Last week, the United States Navy released industry solicitations for their new conceptual large unmanned surface vehicles (LUSV), as they begin the hunt for the right ship builder to assemble a fleet of ten of these large drone ships. Building off the successes the Navy and DARPA have had with their autonomous Sea Hunter drone ship program, the Navy is now looking to begin fielding 200-300 foot vessels in the next few years, designed to accept a wide variety of modular load outs based on their operational requirements.

Not one to be outdone, the Chinese government announced this week that their own drone warship, the JARI multi-purpose unmanned combat vessel, is already entering full service. Unlike the U.S. Navy’s plans for large drone ships, these JARI drone vessels measure in at just 50 feet, displacing around 20 tons. However, Chinese media indicates that these small vessels are so jam packed with firepower that these drones will be able to absorb the role of their Type 052 destroyers in a variety of operations, including air defense, anti-ship, and anti-submarine warfare.

With direct comparisons often made between China’s Type 052 destroyers and America’s own Arleigh Burke-class guided missile destroyers, that means these small automated warships reportedly pack just about as much punch as one of America’s destroyers — thanks to its high-powered radar array, vertical launch tubes for missiles, and ability to launch torpedoes. Even Chinese media have taken to calling these drones “mini Aegis-class destroyers,” though their small size would indicate that it would take a number of these drones to match a destroyer in volume of firepower.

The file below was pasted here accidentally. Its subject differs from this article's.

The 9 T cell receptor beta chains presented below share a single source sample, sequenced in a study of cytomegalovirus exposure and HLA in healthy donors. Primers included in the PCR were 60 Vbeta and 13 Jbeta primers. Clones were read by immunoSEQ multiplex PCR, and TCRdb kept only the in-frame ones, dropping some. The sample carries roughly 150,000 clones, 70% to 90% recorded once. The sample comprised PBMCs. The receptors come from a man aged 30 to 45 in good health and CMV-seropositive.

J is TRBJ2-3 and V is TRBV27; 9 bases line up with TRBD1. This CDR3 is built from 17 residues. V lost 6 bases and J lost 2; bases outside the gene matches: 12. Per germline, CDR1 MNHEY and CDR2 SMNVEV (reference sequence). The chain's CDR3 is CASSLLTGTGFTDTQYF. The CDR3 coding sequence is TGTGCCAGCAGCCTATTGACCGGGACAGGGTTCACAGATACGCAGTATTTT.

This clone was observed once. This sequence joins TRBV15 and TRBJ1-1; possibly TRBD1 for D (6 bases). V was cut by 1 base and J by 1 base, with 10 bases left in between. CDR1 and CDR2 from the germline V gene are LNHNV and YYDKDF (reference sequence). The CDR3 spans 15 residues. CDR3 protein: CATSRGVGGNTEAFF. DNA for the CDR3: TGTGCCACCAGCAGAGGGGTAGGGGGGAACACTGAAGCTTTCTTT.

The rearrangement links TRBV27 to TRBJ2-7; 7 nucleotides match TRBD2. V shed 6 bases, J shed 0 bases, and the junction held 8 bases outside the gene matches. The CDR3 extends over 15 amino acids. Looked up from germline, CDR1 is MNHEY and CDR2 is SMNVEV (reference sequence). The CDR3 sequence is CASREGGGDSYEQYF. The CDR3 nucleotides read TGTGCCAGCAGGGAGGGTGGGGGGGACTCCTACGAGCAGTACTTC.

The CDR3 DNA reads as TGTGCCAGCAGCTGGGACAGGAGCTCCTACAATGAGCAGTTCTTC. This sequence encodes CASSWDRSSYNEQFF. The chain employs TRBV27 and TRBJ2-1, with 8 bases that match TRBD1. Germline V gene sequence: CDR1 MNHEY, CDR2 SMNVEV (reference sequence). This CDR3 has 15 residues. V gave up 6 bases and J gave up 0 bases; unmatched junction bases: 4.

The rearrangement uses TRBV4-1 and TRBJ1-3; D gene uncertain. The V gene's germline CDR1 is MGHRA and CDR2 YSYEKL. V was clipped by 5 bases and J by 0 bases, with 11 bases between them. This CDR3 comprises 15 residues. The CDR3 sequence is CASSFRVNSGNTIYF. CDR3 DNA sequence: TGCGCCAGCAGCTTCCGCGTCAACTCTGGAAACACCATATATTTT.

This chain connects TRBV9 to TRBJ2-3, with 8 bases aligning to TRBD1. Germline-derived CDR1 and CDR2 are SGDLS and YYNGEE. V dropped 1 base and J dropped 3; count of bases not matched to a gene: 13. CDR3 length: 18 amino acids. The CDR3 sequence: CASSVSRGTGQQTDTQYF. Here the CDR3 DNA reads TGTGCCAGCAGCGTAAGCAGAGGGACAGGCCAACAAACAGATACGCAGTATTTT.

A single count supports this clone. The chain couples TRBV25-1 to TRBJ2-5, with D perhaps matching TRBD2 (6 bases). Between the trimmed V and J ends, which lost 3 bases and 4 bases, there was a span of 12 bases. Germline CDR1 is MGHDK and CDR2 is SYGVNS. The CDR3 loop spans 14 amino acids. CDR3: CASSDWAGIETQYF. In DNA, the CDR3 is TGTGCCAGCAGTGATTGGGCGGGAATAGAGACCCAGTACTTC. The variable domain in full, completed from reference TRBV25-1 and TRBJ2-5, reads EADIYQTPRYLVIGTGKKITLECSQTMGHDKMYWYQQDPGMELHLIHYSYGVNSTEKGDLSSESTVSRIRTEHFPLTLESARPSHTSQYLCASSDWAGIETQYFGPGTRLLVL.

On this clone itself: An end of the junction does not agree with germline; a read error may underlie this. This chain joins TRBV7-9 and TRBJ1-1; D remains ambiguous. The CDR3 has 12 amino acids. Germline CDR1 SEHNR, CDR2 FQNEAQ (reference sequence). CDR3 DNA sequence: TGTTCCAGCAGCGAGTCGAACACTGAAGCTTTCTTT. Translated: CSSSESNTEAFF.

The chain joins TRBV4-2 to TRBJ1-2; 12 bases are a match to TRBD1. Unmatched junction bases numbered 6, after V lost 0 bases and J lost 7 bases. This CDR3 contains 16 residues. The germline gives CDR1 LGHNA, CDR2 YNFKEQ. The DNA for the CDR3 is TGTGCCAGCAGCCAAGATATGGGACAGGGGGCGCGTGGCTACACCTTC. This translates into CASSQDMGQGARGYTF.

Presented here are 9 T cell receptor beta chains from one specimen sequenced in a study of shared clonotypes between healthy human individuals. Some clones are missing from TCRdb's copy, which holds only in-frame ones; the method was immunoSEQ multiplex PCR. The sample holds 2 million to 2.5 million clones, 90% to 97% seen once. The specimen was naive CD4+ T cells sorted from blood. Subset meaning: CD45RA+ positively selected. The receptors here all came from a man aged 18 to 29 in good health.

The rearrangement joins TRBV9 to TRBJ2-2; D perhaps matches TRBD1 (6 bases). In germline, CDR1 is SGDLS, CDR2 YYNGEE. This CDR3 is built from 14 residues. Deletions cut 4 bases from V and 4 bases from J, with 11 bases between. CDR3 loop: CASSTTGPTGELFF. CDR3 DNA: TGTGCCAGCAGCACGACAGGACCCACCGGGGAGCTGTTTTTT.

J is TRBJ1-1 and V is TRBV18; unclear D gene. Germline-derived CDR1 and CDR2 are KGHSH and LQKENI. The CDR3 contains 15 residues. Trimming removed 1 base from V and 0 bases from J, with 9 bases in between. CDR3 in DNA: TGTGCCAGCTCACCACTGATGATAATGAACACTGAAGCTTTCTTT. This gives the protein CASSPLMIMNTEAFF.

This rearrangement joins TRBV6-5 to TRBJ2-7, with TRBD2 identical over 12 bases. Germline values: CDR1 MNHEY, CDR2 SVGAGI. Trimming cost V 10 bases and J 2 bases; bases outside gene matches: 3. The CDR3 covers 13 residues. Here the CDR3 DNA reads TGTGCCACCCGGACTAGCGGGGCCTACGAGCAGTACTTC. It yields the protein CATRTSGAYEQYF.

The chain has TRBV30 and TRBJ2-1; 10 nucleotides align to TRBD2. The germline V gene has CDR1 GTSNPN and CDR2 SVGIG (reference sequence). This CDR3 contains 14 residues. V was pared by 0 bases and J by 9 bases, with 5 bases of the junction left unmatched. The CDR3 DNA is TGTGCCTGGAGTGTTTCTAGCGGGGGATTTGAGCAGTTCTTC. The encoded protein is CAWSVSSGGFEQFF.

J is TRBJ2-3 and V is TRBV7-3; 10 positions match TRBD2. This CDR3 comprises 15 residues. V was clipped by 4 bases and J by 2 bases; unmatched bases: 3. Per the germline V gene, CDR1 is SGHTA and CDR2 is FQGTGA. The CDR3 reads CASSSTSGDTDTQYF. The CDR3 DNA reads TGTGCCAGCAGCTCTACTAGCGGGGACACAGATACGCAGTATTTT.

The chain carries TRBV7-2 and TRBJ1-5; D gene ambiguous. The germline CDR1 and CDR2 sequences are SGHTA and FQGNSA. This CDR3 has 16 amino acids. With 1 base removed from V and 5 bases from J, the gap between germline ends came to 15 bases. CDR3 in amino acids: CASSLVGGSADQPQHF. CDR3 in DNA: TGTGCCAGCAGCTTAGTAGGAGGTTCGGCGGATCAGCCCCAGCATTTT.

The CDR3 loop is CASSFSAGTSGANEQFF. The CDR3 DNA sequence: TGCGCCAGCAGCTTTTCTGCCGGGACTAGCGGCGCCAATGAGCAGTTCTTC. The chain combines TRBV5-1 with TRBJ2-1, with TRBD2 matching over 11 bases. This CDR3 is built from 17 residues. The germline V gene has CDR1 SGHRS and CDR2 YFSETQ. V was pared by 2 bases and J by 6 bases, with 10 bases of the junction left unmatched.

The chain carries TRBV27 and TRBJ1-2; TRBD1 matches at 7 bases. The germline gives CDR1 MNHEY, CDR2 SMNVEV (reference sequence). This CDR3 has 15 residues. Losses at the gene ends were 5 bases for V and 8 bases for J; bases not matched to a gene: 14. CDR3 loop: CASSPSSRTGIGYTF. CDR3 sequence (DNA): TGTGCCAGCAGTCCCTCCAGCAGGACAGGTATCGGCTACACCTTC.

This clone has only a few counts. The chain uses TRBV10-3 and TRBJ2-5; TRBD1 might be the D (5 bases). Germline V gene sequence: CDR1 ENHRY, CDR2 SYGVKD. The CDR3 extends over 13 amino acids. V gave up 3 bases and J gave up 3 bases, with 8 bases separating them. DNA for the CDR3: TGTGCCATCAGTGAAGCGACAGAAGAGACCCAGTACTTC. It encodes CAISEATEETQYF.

Of course, not everyone is convinced that these small autonomous vessels really offer the sort of capability China is claiming. Although not quite as common as Russian military propaganda, China does have a long track record of announcing military platforms are “operational” well before they are actually of any use in a fight. They have also been known to overstate the efficacy of new technologies in order to garner international attention; such has been the case in recent years with everything from hand held laser “assault rifles” to radar arrays that can detect stealth aircraft.

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“The boat is very similar to commercially-available unmanned harbor patrol vessels,” explains Bryan Clark, a former naval officer. “Like those boats, there is a mount on the forward deck that would normally carry a machine gun. It may also have some vertically-launched rockets or small missiles in cells on the rear deck or behind the gun.”

Despite China announcing that these boats are already combat ready, there remains a number of questions about how they have managed to include all the capabilities they’re claiming. It’s likely that there will be multiple trims of the vessel, each with specific roles to play in China’s larger defense strategy. It also seems likely, however, that these unmanned vessels aren’t quite as technologically robust as they’re being advertised.